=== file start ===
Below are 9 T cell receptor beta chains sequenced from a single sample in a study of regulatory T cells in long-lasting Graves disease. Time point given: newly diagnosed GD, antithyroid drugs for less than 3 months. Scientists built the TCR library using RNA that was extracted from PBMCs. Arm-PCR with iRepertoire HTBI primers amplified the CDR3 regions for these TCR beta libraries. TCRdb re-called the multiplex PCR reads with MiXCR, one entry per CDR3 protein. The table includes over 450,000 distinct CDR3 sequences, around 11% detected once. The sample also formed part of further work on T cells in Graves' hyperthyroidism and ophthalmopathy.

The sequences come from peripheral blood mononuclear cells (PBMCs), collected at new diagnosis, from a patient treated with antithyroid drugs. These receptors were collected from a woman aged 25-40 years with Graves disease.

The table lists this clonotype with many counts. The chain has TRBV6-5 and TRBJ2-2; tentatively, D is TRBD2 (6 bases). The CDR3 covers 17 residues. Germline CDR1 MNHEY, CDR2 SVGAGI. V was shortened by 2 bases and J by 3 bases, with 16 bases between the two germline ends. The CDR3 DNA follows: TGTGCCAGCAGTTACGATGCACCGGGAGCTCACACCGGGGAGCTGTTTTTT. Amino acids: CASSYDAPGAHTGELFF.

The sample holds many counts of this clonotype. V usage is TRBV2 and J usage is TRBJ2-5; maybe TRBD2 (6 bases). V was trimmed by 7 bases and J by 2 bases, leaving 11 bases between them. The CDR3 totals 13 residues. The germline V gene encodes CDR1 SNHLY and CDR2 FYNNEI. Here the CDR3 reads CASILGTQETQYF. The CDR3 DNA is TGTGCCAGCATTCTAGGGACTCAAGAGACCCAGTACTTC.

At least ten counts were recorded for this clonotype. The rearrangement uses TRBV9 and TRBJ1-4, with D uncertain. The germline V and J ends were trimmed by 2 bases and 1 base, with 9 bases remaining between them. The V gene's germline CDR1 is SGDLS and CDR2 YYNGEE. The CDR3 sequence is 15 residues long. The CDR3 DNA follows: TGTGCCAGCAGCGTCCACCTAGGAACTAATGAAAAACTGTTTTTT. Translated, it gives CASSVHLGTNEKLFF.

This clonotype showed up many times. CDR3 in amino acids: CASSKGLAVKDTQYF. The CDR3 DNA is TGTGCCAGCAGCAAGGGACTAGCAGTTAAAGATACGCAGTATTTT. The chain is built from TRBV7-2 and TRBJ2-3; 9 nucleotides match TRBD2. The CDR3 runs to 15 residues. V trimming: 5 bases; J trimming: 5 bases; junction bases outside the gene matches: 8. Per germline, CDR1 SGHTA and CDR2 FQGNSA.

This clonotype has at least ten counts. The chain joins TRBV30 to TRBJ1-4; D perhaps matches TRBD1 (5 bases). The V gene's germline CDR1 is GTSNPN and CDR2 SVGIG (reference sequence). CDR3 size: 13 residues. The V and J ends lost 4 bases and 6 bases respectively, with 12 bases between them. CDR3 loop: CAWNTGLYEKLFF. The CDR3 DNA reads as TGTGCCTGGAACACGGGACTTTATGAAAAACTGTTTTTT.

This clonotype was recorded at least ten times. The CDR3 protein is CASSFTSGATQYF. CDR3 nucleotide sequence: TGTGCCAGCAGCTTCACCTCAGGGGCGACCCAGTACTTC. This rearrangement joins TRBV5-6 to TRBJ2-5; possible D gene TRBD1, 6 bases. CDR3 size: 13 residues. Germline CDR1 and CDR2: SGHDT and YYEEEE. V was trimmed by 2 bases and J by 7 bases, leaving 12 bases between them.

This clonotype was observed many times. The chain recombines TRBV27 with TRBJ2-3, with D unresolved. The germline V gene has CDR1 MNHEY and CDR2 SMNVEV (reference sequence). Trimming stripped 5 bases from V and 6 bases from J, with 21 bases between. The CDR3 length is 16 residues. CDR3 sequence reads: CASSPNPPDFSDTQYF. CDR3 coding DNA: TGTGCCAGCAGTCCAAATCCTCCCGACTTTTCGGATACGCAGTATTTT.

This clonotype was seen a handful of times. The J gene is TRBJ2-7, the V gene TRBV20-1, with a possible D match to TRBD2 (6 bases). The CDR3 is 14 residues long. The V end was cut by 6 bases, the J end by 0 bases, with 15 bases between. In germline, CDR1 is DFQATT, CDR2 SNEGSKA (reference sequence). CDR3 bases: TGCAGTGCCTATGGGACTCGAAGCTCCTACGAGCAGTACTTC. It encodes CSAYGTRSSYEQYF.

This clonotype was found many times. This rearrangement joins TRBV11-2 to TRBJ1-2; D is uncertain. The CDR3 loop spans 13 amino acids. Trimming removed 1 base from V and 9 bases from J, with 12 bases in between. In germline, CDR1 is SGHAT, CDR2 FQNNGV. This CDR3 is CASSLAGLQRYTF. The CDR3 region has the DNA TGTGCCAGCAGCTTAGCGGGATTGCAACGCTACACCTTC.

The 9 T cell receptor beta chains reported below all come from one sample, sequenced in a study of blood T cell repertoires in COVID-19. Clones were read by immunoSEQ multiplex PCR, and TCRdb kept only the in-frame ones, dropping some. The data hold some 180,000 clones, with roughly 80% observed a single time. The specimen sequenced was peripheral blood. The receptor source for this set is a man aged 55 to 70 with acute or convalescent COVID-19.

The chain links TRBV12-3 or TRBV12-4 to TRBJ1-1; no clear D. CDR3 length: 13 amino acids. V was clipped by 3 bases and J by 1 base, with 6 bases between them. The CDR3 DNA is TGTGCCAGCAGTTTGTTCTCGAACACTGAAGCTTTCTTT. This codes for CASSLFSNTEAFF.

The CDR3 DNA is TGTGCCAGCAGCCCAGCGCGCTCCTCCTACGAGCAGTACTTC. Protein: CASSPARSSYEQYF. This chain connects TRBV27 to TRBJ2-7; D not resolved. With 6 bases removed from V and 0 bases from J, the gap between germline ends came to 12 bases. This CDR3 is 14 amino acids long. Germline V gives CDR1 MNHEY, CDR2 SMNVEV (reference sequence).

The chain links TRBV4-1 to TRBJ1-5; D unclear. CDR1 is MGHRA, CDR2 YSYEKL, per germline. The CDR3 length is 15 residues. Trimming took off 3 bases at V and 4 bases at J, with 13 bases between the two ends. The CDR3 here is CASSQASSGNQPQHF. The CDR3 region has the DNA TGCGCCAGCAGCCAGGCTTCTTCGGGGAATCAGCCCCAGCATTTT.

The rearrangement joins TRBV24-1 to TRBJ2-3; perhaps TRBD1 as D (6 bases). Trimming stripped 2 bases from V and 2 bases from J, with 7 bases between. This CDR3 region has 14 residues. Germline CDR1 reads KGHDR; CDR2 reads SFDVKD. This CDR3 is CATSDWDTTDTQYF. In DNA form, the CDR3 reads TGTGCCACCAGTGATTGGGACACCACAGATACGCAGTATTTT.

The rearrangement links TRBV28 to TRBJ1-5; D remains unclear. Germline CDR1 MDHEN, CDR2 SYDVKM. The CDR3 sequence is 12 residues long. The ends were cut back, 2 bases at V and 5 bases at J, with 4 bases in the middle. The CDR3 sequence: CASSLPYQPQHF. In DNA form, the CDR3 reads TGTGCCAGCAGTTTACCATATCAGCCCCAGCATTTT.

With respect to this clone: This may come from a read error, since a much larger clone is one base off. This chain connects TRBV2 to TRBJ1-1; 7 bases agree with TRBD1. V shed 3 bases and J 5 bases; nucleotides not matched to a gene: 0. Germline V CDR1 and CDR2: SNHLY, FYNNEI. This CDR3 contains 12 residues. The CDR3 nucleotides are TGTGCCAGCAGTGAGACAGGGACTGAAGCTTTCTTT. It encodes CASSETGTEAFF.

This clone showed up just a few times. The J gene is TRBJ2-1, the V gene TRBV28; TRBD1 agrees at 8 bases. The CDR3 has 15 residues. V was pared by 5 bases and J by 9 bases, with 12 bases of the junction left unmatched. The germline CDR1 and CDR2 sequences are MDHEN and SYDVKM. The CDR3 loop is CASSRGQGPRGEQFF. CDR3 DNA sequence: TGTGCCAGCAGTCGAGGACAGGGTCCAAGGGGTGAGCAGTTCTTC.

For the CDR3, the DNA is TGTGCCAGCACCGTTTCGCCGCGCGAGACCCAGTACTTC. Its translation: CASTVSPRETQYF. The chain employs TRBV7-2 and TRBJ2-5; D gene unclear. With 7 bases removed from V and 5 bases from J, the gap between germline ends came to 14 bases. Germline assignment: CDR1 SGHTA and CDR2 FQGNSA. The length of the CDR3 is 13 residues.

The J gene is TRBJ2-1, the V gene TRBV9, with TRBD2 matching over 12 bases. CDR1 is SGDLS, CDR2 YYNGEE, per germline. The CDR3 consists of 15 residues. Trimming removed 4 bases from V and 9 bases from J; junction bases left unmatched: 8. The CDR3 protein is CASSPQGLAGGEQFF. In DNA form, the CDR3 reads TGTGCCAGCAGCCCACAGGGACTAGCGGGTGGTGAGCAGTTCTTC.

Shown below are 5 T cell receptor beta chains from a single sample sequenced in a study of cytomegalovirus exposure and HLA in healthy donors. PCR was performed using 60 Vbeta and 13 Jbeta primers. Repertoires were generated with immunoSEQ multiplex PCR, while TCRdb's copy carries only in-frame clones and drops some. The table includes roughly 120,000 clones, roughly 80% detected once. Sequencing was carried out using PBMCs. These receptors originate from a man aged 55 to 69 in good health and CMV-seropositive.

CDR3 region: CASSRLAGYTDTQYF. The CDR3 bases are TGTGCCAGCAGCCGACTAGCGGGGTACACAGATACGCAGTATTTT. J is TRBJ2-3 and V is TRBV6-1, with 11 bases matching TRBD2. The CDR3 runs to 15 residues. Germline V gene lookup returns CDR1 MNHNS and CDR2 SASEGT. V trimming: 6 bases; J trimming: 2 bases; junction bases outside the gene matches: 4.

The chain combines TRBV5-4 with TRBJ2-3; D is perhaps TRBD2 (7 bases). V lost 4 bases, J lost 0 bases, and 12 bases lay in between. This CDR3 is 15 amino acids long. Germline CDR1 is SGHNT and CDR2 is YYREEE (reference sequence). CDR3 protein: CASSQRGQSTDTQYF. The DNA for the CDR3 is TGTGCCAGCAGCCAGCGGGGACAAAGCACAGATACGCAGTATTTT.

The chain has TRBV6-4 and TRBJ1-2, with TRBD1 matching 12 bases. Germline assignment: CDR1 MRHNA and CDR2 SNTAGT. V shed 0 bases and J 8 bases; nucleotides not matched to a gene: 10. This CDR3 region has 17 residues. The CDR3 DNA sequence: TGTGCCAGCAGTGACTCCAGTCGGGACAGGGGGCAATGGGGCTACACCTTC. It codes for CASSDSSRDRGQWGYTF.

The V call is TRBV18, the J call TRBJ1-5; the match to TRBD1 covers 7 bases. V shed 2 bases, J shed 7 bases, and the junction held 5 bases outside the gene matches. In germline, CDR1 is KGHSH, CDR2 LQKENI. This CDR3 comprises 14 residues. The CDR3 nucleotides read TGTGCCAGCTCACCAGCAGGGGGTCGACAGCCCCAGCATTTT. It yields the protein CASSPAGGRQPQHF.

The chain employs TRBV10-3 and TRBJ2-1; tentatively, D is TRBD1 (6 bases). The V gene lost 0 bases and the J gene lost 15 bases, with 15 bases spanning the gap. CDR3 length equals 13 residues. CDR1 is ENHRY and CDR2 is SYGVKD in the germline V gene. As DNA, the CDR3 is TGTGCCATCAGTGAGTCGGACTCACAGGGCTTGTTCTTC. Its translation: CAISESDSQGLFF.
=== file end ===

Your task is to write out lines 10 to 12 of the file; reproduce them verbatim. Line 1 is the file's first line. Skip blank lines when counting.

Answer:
This clonotype was seen a handful of times. The J gene is TRBJ2-7, the V gene TRBV20-1, with a possible D match to TRBD2 (6 bases). The CDR3 is 14 residues long. The V end was cut by 6 bases, the J end by 0 bases, with 15 bases between. In germline, CDR1 is DFQATT, CDR2 SNEGSKA (reference sequence). CDR3 bases: TGCAGTGCCTATGGGACTCGAAGCTCCTACGAGCAGTACTTC. It encodes CSAYGTRSSYEQYF.

This clonotype was found many times. This rearrangement joins TRBV11-2 to TRBJ1-2; D is uncertain. The CDR3 loop spans 13 amino acids. Trimming removed 1 base from V and 9 bases from J, with 12 bases in between. In germline, CDR1 is SGHAT, CDR2 FQNNGV. This CDR3 is CASSLAGLQRYTF. The CDR3 region has the DNA TGTGCCAGCAGCTTAGCGGGATTGCAACGCTACACCTTC.

The 9 T cell receptor beta chains reported below all come from one sample, sequenced in a study of blood T cell repertoires in COVID-19. Clones were read by immunoSEQ multiplex PCR, and TCRdb kept only the in-frame ones, dropping some. The data hold some 180,000 clones, with roughly 80% observed a single time. The specimen sequenced was peripheral blood. The receptor source for this set is a man aged 55 to 70 with acute or convalescent COVID-19.